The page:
0
$\begingroup$

I am currently working on an analysis project where I wish to predict sickness levels of employees in different offices for a company for the remainder of 2017.

In the past, I have made predictions based purely on predictors and also just purely on the time series. For this project, I feel I need to combine the 2 types of forecasting for the must accurate results.

I have the following data available:

  • The past 4 years sickness data measured in hours per day per office.
  • The number of people working in the company in each office for each day of the year for the last 4 years.

I feel that combining these 2 measurements will lead to reasonably accurate forecasts. I can see that that the time series data has a seasonal element to it and a slowly declining trend. My problem is combining the employee numbers per office with historical sickness data per office.

Any help on this is much appreciated. I am attempting to do this in R but any theoretical advice is appreciated too or a book/website reccomendations for learning this kind of methodology. Thanks!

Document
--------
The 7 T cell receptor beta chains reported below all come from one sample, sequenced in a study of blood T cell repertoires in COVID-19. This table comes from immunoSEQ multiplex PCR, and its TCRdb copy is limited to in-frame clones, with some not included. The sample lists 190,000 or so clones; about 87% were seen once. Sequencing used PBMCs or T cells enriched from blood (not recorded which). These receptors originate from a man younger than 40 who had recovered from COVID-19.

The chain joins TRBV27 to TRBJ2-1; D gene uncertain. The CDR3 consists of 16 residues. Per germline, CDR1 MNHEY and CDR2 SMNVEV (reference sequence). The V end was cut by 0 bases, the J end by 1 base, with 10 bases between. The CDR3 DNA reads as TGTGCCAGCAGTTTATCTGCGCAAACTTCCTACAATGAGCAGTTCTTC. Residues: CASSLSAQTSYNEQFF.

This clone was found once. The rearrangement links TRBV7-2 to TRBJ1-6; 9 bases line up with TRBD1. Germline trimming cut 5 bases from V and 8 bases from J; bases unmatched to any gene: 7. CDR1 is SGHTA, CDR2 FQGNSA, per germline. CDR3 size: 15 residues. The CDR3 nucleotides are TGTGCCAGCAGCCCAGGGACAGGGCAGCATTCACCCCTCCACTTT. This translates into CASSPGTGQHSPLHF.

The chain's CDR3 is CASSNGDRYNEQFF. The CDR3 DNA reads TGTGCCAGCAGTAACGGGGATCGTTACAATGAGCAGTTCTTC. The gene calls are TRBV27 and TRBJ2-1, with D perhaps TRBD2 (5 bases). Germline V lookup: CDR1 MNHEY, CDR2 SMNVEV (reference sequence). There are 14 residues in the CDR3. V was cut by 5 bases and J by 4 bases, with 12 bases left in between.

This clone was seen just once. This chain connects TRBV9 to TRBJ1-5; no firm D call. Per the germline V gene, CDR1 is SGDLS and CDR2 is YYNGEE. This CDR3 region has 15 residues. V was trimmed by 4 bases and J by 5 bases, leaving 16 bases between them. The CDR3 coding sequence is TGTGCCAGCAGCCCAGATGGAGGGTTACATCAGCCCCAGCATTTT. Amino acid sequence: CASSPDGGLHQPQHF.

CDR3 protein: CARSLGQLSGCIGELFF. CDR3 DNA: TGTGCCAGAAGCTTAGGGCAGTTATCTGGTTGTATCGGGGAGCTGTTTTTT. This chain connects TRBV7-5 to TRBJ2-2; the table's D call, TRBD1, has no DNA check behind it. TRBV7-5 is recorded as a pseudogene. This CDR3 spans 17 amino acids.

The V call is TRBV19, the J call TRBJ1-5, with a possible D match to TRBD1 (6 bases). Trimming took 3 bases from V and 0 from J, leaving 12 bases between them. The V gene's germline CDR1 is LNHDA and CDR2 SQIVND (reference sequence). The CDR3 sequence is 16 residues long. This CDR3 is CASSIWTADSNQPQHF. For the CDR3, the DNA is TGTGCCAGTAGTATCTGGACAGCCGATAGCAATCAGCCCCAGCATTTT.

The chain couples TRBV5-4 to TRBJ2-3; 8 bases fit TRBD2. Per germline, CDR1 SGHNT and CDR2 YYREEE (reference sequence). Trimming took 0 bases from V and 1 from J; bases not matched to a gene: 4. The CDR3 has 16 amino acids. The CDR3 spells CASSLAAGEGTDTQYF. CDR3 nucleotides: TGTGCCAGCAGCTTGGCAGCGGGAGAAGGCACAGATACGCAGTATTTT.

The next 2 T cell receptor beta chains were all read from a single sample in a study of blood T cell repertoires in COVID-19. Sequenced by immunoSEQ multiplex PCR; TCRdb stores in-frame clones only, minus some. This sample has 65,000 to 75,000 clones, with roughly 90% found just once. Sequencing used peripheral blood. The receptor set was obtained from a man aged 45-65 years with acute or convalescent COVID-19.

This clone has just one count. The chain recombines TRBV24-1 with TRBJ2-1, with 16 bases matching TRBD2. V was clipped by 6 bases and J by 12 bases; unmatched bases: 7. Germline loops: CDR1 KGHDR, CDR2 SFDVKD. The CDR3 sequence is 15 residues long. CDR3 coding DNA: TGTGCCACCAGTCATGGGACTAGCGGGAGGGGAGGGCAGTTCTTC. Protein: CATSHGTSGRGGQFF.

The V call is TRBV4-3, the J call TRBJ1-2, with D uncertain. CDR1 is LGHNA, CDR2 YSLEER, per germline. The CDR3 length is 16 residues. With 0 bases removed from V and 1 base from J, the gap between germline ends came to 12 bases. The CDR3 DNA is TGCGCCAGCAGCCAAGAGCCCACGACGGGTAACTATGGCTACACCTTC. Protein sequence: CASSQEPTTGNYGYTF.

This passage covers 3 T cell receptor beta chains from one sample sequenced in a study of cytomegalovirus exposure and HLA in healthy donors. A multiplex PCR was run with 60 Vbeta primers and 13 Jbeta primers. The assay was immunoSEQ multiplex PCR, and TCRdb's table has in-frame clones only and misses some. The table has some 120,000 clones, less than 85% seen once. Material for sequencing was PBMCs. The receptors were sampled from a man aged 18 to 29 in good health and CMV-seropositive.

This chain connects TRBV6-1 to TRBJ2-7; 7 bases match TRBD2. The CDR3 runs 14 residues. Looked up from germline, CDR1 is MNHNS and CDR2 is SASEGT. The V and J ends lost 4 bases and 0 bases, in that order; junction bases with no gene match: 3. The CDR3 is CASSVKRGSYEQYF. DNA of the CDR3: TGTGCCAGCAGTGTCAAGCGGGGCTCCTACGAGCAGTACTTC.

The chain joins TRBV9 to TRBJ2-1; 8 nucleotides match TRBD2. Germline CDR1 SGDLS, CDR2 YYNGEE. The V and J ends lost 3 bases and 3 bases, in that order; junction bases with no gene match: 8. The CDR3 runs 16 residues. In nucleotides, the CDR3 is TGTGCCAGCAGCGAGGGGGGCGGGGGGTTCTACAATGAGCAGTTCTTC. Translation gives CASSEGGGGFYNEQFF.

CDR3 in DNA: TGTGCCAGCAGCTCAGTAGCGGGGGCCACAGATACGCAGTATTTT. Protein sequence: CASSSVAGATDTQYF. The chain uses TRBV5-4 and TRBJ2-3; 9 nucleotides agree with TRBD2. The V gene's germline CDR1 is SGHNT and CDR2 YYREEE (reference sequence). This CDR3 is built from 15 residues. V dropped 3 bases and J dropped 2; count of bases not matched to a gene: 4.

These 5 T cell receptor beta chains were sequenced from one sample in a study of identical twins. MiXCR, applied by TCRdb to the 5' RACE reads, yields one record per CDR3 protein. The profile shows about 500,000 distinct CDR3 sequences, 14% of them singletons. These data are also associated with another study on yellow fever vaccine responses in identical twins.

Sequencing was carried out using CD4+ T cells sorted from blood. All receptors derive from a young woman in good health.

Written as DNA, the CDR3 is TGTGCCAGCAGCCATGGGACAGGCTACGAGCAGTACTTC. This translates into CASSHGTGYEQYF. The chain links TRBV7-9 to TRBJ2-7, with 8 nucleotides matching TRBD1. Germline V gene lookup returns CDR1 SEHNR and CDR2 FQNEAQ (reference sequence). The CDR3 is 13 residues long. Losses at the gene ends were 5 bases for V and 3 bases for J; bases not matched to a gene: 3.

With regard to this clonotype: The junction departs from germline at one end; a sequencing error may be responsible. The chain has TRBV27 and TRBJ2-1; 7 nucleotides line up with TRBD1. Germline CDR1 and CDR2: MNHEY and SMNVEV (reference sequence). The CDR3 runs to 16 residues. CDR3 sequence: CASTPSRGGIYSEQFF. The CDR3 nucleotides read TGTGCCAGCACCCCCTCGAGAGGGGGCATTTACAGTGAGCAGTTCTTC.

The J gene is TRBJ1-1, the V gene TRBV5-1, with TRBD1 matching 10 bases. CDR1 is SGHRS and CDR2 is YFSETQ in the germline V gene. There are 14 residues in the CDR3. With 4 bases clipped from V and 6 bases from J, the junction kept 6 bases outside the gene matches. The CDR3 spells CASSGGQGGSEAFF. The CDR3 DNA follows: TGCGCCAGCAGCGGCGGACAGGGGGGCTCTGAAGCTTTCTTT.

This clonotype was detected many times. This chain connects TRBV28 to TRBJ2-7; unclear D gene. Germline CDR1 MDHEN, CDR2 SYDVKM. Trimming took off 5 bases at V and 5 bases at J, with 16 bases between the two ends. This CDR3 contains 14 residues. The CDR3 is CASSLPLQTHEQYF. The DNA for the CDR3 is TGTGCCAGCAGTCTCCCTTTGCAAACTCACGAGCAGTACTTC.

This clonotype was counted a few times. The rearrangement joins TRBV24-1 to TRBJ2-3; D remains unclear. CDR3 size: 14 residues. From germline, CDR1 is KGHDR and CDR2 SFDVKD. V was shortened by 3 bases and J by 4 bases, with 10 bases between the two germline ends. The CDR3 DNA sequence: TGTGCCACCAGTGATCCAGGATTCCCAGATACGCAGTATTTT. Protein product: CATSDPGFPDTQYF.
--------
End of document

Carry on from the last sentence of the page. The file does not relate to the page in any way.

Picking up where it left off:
$\endgroup$
  • $\begingroup$ Please search on "user:3382 DAILY" for other posts/responses in this area and also post your data. You can incorporate (merge) predictor variables and time series structure including Intervention Detection schemes. It is called a Transfer Function . $\endgroup$ – IrishStat Jan 9 '17 at 20:43
  • $\begingroup$ a TF is also referred to as as a Dynamic Regression. Note that unless you incorporate daily effects including holidays etc your test of significance will be downwards biased based upon the bloated error sums of squares from an insufficient model. $\endgroup$ – IrishStat Jan 10 '17 at 15:33
2
$\begingroup$

This is called Dynamic regression and is described very well, with examples, in Hyndman & Athana­sopou­los (2016) chapter 9.1.

$\endgroup$
2
$\begingroup$

You can include exogenous time series, such as the number of employees, in an ARIMA forecast using the xreg argument in forecast::Arima or stats::arima. There is lots of guidance on this site if you search xreg or ARIMA with exogenous regressors.

$\endgroup$

Your Answer

By clicking “Post Your Answer”, you agree to our terms of service, privacy policy and cookie policy

Not the answer you're looking for? Browse other questions tagged or ask your own question.